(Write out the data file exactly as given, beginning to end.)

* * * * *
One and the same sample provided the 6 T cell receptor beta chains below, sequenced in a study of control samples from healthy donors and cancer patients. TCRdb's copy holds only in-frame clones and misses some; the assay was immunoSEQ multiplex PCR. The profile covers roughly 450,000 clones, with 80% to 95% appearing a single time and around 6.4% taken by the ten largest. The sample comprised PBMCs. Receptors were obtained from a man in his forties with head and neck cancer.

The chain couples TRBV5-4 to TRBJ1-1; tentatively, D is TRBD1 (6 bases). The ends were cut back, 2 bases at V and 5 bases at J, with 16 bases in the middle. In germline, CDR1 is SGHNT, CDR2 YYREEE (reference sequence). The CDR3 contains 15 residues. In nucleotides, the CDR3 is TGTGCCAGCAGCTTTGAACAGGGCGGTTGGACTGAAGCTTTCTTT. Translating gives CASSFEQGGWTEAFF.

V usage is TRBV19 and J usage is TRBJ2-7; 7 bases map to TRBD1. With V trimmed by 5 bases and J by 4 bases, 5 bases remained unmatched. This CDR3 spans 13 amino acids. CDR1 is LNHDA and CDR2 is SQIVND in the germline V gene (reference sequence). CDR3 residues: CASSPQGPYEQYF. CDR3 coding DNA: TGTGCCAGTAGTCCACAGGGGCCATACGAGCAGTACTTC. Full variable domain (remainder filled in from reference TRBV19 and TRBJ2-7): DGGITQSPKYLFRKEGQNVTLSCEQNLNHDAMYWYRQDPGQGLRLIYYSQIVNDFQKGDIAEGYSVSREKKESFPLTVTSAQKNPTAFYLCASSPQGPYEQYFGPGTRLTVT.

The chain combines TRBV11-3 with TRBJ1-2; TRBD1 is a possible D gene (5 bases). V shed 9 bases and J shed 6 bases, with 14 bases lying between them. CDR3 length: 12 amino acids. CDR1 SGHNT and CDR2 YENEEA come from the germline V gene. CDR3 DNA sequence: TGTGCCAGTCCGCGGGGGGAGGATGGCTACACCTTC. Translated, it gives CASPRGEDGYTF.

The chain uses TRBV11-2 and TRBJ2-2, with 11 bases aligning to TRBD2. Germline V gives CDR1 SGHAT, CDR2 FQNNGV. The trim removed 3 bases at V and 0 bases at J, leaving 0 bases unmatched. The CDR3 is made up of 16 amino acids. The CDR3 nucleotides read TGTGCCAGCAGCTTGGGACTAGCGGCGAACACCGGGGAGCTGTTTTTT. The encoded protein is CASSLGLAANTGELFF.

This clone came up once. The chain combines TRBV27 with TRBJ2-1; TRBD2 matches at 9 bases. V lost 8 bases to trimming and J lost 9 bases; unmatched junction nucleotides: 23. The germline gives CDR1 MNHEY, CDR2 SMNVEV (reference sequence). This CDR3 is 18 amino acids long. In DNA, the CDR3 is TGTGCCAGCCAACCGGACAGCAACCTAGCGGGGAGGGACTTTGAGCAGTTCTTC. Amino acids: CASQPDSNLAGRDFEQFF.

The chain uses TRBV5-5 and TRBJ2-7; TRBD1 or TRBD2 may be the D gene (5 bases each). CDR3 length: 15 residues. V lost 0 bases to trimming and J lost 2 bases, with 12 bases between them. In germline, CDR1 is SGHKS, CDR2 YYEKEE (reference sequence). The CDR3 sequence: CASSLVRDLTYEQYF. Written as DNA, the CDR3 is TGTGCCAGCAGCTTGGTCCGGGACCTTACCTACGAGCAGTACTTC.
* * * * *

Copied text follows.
One and the same sample provided the 6 T cell receptor beta chains below, sequenced in a study of control samples from healthy donors and cancer patients. TCRdb's copy holds only in-frame clones and misses some; the assay was immunoSEQ multiplex PCR. The profile covers roughly 450,000 clones, with 80% to 95% appearing a single time and around 6.4% taken by the ten largest. The sample comprised PBMCs. Receptors were obtained from a man in his forties with head and neck cancer.

The chain couples TRBV5-4 to TRBJ1-1; tentatively, D is TRBD1 (6 bases). The ends were cut back, 2 bases at V and 5 bases at J, with 16 bases in the middle. In germline, CDR1 is SGHNT, CDR2 YYREEE (reference sequence). The CDR3 contains 15 residues. In nucleotides, the CDR3 is TGTGCCAGCAGCTTTGAACAGGGCGGTTGGACTGAAGCTTTCTTT. Translating gives CASSFEQGGWTEAFF.

V usage is TRBV19 and J usage is TRBJ2-7; 7 bases map to TRBD1. With V trimmed by 5 bases and J by 4 bases, 5 bases remained unmatched. This CDR3 spans 13 amino acids. CDR1 is LNHDA and CDR2 is SQIVND in the germline V gene (reference sequence). CDR3 residues: CASSPQGPYEQYF. CDR3 coding DNA: TGTGCCAGTAGTCCACAGGGGCCATACGAGCAGTACTTC. Full variable domain (remainder filled in from reference TRBV19 and TRBJ2-7): DGGITQSPKYLFRKEGQNVTLSCEQNLNHDAMYWYRQDPGQGLRLIYYSQIVNDFQKGDIAEGYSVSREKKESFPLTVTSAQKNPTAFYLCASSPQGPYEQYFGPGTRLTVT.

The chain combines TRBV11-3 with TRBJ1-2; TRBD1 is a possible D gene (5 bases). V shed 9 bases and J shed 6 bases, with 14 bases lying between them. CDR3 length: 12 amino acids. CDR1 SGHNT and CDR2 YENEEA come from the germline V gene. CDR3 DNA sequence: TGTGCCAGTCCGCGGGGGGAGGATGGCTACACCTTC. Translated, it gives CASPRGEDGYTF.

The chain uses TRBV11-2 and TRBJ2-2, with 11 bases aligning to TRBD2. Germline V gives CDR1 SGHAT, CDR2 FQNNGV. The trim removed 3 bases at V and 0 bases at J, leaving 0 bases unmatched. The CDR3 is made up of 16 amino acids. The CDR3 nucleotides read TGTGCCAGCAGCTTGGGACTAGCGGCGAACACCGGGGAGCTGTTTTTT. The encoded protein is CASSLGLAANTGELFF.

This clone came up once. The chain combines TRBV27 with TRBJ2-1; TRBD2 matches at 9 bases. V lost 8 bases to trimming and J lost 9 bases; unmatched junction nucleotides: 23. The germline gives CDR1 MNHEY, CDR2 SMNVEV (reference sequence). This CDR3 is 18 amino acids long. In DNA, the CDR3 is TGTGCCAGCCAACCGGACAGCAACCTAGCGGGGAGGGACTTTGAGCAGTTCTTC. Amino acids: CASQPDSNLAGRDFEQFF.

The chain uses TRBV5-5 and TRBJ2-7; TRBD1 or TRBD2 may be the D gene (5 bases each). CDR3 length: 15 residues. V lost 0 bases to trimming and J lost 2 bases, with 12 bases between them. In germline, CDR1 is SGHKS, CDR2 YYEKEE (reference sequence). The CDR3 sequence: CASSLVRDLTYEQYF. Written as DNA, the CDR3 is TGTGCCAGCAGCTTGGTCCGGGACCTTACCTACGAGCAGTACTTC.